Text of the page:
How can your community’s plan yield federal dollars?


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“Planning for Future Funding: How to create a community comprehensive plan with federal funding in mind”

Thinking about federal grants when developing a comprehensive plan for your community can help you get a head start on successfully applying, submitting and receiving federal funding.

Detailed comprehensive plans and federal funding grants need some of the same elements to thrive. Writing about the vision for investing in a community’s empty brownfields, affordable housing and economic development needs, and health issues can serve as a platform in applying for federal grants. These aspirations, when effectively written and documented, can be used as the basis for grant applications. If a community identifies its needs as part of the planning process, it can, as part of a continuous proposal building process, pinpoint which grants will help meet those needs.

Federal grants are available for communities with an integrated vision for connecting economic development, community development, and environmental protection to create greater livability.
Illinois ResourceNet (IRN) and the Chicago Metropolitan Agency for Planning (CMPA) are working together on a series of free webinars to help communities strengthen their capacity to apply successfully for available federal funding opportunities.

In this webinar, “Planning for Funding: How to create a comprehensive plan with federal funding in mind,” Deborah Orr, EPA Region 5 Brownfields Coordinator, will moderate the session and explain why comprehensive community planning should be an integral part of the federal funding process.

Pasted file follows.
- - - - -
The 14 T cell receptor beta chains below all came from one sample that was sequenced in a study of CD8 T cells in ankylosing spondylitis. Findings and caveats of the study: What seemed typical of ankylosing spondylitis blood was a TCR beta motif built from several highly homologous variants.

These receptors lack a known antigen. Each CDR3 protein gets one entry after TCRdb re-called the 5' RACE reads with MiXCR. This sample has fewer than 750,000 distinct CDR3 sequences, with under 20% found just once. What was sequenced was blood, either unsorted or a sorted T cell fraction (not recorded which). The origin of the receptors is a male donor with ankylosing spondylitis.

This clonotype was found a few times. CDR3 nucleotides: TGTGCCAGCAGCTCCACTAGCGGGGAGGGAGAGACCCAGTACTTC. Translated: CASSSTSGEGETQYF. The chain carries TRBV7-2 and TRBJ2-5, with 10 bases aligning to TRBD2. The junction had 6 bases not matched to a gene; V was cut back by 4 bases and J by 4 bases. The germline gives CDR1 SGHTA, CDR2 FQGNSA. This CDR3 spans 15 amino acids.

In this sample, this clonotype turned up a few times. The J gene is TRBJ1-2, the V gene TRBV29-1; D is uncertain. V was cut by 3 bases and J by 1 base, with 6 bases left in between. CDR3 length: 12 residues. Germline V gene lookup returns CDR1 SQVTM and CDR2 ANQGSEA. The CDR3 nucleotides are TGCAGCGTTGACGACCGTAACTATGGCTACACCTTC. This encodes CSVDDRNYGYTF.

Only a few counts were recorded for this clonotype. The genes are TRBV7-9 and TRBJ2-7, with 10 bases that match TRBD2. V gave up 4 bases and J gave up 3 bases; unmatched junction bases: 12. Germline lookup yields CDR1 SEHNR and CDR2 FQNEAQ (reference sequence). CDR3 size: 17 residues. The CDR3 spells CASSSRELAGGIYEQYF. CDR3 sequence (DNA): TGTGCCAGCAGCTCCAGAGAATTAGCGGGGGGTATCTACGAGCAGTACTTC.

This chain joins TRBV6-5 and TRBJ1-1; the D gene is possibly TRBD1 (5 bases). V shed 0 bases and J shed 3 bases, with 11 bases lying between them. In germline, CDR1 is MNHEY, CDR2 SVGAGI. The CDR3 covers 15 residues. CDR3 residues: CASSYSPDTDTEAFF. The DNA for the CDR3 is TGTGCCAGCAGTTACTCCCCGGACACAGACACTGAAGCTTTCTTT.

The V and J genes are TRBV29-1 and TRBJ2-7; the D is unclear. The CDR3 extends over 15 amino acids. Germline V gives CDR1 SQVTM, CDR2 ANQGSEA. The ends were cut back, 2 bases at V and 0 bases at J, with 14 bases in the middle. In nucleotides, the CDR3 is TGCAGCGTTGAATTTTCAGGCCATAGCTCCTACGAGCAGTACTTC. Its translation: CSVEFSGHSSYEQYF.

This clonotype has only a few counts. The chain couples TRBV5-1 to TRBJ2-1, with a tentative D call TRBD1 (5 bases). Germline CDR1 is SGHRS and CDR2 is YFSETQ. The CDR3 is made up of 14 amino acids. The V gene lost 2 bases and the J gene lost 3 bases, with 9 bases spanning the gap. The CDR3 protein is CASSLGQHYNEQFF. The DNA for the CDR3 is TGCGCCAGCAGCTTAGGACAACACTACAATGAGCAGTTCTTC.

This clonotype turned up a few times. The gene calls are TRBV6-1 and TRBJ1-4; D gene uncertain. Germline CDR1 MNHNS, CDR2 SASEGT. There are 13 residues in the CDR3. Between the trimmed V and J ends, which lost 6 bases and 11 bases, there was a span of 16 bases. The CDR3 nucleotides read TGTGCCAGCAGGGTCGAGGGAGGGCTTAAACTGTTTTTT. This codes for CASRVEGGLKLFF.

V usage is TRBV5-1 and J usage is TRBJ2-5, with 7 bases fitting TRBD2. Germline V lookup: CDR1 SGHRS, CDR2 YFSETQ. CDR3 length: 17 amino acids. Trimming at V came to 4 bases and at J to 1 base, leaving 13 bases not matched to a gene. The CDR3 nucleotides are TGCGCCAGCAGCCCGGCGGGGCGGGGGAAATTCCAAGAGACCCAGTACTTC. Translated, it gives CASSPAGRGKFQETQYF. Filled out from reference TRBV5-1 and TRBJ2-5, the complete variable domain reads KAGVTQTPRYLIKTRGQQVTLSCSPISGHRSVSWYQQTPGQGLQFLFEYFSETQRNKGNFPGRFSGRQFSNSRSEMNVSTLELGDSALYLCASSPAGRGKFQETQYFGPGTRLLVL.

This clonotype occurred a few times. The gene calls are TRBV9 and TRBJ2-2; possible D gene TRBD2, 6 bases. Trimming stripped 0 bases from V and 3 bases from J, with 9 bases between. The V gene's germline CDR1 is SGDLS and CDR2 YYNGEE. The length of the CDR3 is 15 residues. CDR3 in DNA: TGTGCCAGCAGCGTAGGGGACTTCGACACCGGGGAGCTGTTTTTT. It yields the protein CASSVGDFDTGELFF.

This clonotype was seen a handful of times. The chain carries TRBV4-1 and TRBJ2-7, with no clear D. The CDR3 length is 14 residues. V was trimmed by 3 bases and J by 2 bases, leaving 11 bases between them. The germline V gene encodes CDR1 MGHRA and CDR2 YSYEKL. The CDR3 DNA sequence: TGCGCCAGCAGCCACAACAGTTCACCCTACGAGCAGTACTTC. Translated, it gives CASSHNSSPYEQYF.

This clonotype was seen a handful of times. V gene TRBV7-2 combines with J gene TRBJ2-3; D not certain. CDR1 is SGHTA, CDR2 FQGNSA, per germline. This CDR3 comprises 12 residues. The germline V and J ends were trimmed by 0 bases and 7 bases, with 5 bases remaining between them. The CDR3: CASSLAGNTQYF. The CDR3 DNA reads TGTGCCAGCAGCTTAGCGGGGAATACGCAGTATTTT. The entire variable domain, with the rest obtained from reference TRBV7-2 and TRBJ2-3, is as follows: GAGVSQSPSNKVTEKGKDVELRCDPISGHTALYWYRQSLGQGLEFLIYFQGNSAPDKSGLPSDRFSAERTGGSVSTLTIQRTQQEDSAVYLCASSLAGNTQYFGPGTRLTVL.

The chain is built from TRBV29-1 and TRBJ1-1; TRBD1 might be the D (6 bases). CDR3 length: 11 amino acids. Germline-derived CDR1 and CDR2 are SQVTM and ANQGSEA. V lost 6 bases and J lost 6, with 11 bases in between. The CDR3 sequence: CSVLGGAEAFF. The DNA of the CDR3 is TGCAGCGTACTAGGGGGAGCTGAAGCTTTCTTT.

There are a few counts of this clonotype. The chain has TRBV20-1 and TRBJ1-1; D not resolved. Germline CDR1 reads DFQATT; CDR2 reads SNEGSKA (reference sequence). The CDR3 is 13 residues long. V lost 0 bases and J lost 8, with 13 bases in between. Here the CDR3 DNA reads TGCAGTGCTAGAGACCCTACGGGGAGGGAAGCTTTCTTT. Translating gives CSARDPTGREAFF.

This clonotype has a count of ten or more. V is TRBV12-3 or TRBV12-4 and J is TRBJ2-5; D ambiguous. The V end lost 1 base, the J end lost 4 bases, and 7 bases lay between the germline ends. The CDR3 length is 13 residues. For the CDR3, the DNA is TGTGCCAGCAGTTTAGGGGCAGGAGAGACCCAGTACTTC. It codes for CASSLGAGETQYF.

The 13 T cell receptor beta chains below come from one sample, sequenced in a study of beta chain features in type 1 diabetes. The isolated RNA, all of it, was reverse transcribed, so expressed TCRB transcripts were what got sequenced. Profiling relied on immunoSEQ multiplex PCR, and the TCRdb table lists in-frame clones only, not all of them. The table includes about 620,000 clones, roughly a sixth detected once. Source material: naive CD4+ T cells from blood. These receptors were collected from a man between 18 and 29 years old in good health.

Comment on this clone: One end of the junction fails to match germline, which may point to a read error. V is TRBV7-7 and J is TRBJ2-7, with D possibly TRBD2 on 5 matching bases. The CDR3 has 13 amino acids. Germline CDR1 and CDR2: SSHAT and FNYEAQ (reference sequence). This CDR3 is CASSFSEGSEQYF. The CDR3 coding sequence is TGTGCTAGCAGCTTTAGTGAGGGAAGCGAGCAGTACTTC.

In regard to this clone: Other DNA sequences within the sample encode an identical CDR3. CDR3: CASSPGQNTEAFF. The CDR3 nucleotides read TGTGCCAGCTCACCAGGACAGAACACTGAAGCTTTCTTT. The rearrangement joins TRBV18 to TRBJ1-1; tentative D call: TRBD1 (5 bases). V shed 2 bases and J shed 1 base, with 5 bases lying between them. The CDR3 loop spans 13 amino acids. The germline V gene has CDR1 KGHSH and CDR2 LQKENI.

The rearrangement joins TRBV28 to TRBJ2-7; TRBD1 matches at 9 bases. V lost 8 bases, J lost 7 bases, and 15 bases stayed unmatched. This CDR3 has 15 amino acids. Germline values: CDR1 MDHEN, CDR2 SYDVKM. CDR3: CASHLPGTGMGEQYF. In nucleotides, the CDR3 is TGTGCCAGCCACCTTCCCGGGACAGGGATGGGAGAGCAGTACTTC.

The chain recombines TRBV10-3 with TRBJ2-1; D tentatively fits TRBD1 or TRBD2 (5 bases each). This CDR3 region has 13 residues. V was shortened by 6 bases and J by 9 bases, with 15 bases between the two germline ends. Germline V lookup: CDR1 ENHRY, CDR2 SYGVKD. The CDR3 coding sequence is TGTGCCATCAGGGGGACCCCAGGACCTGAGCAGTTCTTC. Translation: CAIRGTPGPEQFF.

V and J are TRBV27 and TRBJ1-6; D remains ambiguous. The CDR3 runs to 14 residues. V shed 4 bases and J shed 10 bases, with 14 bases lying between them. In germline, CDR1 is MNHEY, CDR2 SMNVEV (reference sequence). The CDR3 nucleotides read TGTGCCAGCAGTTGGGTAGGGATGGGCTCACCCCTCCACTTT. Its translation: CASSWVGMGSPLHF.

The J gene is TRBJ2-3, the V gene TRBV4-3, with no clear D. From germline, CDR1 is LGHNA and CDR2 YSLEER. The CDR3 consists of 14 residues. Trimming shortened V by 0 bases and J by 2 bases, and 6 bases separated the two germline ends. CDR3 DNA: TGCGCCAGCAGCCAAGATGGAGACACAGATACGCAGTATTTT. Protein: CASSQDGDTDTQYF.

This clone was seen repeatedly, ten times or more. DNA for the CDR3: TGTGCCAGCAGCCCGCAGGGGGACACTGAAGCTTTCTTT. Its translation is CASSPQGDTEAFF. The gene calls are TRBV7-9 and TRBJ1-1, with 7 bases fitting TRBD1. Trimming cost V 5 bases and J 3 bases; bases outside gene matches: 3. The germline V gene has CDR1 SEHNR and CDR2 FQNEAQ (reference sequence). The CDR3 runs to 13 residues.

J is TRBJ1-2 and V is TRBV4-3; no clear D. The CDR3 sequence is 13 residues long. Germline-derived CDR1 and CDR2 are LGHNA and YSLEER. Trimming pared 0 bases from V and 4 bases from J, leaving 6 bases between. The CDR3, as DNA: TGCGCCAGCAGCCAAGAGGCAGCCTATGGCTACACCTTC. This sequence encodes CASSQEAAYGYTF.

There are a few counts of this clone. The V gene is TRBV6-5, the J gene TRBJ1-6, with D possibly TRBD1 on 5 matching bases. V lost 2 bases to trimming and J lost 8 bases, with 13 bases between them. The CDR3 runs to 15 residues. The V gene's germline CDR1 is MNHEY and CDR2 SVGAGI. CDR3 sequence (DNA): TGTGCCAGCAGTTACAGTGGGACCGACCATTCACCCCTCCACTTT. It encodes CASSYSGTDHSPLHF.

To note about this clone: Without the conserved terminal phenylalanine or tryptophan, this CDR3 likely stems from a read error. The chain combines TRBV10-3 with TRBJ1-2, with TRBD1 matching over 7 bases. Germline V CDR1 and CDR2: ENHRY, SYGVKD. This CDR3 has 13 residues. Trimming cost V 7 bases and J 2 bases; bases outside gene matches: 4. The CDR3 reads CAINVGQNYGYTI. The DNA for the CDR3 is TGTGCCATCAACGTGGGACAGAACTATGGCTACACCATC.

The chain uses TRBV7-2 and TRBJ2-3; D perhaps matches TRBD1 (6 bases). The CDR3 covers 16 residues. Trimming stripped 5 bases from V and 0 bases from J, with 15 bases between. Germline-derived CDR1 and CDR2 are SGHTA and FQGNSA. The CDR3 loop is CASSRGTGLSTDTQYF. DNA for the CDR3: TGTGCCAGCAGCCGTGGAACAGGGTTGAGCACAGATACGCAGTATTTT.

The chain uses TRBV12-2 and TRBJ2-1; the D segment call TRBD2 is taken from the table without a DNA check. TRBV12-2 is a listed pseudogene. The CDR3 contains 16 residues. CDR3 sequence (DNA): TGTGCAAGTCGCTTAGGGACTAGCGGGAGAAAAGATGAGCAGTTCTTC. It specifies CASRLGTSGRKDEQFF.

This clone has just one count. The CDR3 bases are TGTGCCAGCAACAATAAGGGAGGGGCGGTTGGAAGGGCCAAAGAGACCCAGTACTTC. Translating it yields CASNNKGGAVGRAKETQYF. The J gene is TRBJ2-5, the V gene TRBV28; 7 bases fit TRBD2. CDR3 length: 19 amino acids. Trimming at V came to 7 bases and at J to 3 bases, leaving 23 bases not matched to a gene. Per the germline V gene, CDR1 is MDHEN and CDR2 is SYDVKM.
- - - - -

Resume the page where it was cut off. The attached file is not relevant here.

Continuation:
Michael McAfee, Community Planning and Development Representative with HUD's Chicago office, will demonstrate how to use a comprehensive plan and the sustainable practices built into it to facilitate the continuous development of federal funding proposals.

Susan Kaplan, technical assistance provider for Illinois ResourceNet at the University of Illinois, will offer examples of how a community plan can be used to help identify relevant federal grant opportunities and develop persuasive grant applications.

Free Webinar held on Tuesday, August 3, 2010 at 10:00 a.m. – 11:30 a.m.

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How can your community’s plan yield federal dollars?

  1. 1. Planning for Funding Moderator: Deborah Orr, U.S. EPA August 3, 2010 <ul><li>Michael AcAfee, Housing and Urban Development, Community and Development Representative </li></ul><ul><li>Susan Kaplan, University of Illinois, Illinois ResourceNet </li></ul>
  2. 2. Comprehensive Planning and Sustainable Federal Funding Presented By: Dr. Michael McAfee
  3. 3. Purpose <ul><li>How to use a comprehensive plan and </li></ul><ul><li>the sustainable practices built into it to </li></ul><ul><li>facilitate the continuous development </li></ul><ul><li>of federal funding proposals. </li></ul>
  4. 4. Current Behaviors and Necessary Behaviors Based in part on Parr, Walesh, and Nguyen (2002). The practice of stewardship: Developing leadership for regional action. Mountain View, CA: Alliance for Regional Stewardship. Traditional Leaders Regional Stewardship One jurisdiction, one organization Multiple jurisdictions and organizations Specific problem or goal Integrated vision/goals for a region Leveraging of homogenous networks Diverse networks brought together Commitment to an issue or cause Commitment to place Commitment to funding programs Commitment to funding systemic achievement of community outcomes
  5. 5. Another Way of Looking at the Shift in Behavior <ul><li>Current Behavior </li></ul><ul><li>Dividing money irrespective of a plan or agreement on outcomes </li></ul><ul><li>Necessary Behavior </li></ul><ul><li>Dividing the labor necessary to achieve outcomes and then funding organizations that are producing results </li></ul>